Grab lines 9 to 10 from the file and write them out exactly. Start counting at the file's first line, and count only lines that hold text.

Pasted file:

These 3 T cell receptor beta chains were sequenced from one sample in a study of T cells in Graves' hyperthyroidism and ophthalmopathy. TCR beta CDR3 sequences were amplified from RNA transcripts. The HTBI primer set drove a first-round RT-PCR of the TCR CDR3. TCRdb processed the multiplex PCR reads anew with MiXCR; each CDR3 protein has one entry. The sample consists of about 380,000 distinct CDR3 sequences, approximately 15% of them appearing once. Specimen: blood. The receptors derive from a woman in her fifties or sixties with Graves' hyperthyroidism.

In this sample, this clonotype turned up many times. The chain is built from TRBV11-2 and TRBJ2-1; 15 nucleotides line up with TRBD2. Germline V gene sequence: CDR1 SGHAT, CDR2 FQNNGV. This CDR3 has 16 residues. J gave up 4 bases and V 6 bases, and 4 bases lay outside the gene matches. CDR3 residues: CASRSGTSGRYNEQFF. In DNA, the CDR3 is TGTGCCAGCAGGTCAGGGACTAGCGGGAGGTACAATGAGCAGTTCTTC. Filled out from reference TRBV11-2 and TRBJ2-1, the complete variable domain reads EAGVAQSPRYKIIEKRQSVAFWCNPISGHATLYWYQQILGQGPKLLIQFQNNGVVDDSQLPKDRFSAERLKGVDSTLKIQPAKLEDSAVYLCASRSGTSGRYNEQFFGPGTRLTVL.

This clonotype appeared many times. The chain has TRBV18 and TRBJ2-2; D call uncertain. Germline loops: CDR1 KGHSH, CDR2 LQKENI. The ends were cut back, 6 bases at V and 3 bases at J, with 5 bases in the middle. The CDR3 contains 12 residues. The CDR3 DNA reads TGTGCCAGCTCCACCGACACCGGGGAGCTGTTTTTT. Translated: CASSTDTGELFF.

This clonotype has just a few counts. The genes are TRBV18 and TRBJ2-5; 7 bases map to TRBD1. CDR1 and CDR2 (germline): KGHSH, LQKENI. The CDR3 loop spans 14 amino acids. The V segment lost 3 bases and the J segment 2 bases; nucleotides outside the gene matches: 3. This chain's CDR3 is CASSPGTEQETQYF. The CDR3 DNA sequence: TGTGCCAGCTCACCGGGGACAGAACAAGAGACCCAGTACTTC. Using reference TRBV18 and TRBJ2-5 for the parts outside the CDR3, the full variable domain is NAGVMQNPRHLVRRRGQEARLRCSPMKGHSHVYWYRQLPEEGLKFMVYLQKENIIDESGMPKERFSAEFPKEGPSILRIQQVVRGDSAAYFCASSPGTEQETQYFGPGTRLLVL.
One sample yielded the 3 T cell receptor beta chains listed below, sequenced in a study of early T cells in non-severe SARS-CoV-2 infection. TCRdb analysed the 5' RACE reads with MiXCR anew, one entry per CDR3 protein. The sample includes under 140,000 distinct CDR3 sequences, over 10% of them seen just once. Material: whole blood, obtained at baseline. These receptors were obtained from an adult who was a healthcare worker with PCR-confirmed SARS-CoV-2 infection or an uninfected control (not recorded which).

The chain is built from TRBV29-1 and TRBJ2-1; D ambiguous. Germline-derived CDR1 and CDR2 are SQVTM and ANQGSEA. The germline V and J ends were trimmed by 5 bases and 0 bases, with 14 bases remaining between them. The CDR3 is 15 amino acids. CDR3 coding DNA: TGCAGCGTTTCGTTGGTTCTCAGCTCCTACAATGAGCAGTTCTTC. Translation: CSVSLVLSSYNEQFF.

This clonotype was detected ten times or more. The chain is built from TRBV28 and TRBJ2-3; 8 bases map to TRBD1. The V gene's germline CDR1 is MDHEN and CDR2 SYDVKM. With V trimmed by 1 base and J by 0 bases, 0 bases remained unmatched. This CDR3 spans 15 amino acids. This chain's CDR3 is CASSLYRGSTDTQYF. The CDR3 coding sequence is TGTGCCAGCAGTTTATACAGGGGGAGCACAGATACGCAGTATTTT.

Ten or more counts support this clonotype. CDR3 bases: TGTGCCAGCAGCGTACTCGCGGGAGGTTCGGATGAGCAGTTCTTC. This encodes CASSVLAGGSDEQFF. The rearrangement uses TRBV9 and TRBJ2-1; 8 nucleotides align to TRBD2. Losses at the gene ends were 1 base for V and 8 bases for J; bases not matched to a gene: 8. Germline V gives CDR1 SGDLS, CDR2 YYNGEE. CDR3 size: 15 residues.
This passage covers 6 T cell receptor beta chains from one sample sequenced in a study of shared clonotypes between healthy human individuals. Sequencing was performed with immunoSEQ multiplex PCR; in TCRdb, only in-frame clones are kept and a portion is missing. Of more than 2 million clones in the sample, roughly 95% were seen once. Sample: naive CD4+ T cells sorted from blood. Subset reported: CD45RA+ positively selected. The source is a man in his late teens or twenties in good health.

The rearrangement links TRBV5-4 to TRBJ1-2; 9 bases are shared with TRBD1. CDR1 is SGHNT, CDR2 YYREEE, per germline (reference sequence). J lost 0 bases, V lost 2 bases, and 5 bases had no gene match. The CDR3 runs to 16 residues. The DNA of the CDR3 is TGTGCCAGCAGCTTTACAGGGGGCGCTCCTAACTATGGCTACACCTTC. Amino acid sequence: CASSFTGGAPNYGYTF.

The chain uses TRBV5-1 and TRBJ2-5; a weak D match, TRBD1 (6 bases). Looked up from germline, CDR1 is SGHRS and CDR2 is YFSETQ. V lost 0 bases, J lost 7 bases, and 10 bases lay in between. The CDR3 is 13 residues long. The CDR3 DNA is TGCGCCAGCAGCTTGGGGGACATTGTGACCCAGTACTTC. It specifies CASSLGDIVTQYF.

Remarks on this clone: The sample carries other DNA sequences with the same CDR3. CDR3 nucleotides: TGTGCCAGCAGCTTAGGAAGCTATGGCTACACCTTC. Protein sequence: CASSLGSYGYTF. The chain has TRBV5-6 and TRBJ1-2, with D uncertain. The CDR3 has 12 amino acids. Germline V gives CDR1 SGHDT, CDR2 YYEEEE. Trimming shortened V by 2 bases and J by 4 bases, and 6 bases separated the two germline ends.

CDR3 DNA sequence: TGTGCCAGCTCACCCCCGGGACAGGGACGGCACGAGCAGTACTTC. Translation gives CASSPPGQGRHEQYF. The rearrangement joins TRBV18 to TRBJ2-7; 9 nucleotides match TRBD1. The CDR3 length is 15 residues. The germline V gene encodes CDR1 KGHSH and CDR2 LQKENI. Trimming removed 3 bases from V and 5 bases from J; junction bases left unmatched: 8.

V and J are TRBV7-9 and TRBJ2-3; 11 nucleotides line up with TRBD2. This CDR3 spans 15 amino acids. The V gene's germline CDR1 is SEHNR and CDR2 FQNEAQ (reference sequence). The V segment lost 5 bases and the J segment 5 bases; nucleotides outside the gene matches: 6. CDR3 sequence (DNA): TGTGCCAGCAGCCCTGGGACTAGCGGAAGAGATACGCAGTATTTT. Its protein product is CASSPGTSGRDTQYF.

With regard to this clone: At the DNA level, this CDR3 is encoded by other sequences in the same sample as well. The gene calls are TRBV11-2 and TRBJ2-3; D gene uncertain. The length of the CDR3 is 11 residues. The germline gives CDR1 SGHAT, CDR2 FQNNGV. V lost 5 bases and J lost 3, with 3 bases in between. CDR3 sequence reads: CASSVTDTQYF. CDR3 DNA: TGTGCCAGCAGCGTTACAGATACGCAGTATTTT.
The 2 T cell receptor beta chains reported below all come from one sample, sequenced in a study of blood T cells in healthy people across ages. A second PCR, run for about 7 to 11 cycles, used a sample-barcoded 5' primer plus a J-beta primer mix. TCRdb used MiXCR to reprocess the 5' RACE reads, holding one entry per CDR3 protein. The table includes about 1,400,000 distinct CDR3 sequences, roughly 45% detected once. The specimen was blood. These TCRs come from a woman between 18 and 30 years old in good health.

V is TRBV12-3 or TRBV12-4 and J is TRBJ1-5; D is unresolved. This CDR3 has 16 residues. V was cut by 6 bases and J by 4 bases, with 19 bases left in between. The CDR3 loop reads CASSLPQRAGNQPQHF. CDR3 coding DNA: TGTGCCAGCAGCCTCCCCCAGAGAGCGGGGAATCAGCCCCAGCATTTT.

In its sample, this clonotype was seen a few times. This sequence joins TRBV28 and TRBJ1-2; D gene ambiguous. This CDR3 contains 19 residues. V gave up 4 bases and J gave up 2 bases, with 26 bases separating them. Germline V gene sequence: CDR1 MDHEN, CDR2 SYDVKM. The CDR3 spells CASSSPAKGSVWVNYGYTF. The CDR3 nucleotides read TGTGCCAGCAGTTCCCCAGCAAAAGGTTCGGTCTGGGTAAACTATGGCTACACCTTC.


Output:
This passage covers 6 T cell receptor beta chains from one sample sequenced in a study of shared clonotypes between healthy human individuals. Sequencing was performed with immunoSEQ multiplex PCR; in TCRdb, only in-frame clones are kept and a portion is missing. Of more than 2 million clones in the sample, roughly 95% were seen once. Sample: naive CD4+ T cells sorted from blood. Subset reported: CD45RA+ positively selected. The source is a man in his late teens or twenties in good health.

The rearrangement links TRBV5-4 to TRBJ1-2; 9 bases are shared with TRBD1. CDR1 is SGHNT, CDR2 YYREEE, per germline (reference sequence). J lost 0 bases, V lost 2 bases, and 5 bases had no gene match. The CDR3 runs to 16 residues. The DNA of the CDR3 is TGTGCCAGCAGCTTTACAGGGGGCGCTCCTAACTATGGCTACACCTTC. Amino acid sequence: CASSFTGGAPNYGYTF.